Hostess Brands is looking at making more acquisitions of companies supplying in-store bakeries, a market the Twinkies maker is growing faster than the sweet baked goods sector where the US snacks group does most of its business.
In June, Hostess snapped up US-based in-store bakery company Superior Cake Products, which makes baked goods sold through in-store bakeries at retailers.
Speaking to analysts after Hostess Brands announced its financial results for 2016, CFO Tom Peterson said further deals in the in-store bakery, or ISB, market would be one way in which the company would look to deploy its capital.
“From a capital allocation perspective, in addition to reducing our debt leverage ratio, we will continue to explore complementary tuck-in M&A in the fragmented ISB category as well as continue to make strategic investments to support our growth,” Peterson said.
Bill Toler, Hostess’s president and CEO, said the in-store bakery category was growing at around 4% a year, a rate he said was greater than “the center of the store, sweet baked goods category”. Toler claimed the strength of the Hostess brand would help it ride the growth being seen in that part of the market.
“Hostess, from a consumer perspective, has the permission to win in the right play and [in] sweet baked goods categories all around the store, whether they are in our traditional, fresh aisle, whether it’s the in-store bakery, whether it might be in frozen. The Hostess brand certainly has the shoulders and has the strength to play in all those areas,” Toler said.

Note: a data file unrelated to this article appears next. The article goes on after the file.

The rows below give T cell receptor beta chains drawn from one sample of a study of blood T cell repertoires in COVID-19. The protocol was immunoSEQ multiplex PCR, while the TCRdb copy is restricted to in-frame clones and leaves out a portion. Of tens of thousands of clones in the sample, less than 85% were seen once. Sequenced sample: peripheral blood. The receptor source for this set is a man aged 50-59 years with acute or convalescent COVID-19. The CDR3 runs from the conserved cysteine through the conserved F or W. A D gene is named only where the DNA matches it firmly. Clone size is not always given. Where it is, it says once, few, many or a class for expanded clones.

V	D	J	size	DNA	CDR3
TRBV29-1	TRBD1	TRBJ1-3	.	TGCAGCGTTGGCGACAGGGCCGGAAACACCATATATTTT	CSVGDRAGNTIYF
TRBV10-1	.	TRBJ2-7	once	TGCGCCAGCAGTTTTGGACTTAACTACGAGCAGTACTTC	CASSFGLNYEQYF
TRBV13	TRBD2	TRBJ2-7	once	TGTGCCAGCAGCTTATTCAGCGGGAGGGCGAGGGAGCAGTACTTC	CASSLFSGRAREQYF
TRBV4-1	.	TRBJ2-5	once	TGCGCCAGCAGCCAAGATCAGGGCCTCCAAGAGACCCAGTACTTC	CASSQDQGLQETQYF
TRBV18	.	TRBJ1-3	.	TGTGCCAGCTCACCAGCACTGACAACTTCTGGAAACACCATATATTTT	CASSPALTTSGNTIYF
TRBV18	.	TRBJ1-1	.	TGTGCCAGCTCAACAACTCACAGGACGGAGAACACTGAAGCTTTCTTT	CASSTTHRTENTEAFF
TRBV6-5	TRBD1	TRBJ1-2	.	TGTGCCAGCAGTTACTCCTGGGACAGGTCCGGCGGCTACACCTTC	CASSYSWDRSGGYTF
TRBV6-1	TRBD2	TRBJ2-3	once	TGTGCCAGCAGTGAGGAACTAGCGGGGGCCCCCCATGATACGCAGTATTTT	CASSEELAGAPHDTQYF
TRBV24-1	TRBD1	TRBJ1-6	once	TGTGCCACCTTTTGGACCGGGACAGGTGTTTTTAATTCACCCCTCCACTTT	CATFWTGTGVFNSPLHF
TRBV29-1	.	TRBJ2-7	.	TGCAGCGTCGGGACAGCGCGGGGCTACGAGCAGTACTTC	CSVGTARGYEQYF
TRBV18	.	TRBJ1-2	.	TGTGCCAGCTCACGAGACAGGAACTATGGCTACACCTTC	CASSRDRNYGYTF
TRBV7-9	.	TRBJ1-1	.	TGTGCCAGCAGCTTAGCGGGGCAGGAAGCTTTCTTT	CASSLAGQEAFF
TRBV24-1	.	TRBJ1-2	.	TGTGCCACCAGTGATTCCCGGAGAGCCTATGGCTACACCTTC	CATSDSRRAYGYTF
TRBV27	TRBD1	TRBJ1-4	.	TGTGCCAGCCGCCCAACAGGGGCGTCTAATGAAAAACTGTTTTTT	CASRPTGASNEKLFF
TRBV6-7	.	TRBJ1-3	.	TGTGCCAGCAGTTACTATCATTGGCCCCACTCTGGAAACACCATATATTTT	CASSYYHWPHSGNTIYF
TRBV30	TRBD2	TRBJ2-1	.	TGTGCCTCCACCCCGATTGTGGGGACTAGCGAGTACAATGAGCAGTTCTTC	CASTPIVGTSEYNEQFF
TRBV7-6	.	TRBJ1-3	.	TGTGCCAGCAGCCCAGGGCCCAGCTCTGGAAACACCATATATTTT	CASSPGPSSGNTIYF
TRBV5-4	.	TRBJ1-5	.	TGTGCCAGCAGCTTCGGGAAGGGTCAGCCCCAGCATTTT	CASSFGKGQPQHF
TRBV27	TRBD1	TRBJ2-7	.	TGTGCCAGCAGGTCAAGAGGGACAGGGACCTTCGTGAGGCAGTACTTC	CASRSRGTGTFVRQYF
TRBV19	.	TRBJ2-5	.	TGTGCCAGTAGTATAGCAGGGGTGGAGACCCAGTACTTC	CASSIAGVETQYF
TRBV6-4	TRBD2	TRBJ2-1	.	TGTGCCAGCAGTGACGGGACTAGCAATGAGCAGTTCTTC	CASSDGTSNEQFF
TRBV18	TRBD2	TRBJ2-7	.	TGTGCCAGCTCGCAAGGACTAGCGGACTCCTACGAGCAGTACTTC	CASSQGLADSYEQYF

“In-store bakery being larger than our packaged products, also growing faster than our packaged products, gives us a great place to take that Hostess brand and also potentially make products on our assets that we could take over there under the Superior brand or under other brands.”
In February, the company launched a line of products, Hostess Bake Shop, into in-store bakeries as part of its bid to grow in the category. Toler said Hostess also plans to use its distribution network to expand the presence of Superior, which he described as a “primarily northeastern-centric company”.
Nevertheless, Hostess told analysts it expects the bulk of the rise in revenue in 2017 to come from its core business. Hostess, which was acquired by US private-equity firm The Gores Group in November and then listed on the Nasdaq, generated pro-forma revenue of US$727.6m in 2016. It has forecast revenue of $781m this year.
Peterson said Hostess has been and is working on “a number of white space initiatives”, including a tie-up in ice cream with Nestle, and expects to see some growth from those moves but added: “Frankly most of the growth is core. We’ve got a number of white space initiatives coming out right now and it’s early in the year, so it’s hard to say which one of those – whether it’s the foodservice or international or ISB or frozen or all those – which one is going to take off at what rate. While the $781m certainly has some expectation around white space growth, a lot of that really comes from the core expansion of new products on the core.”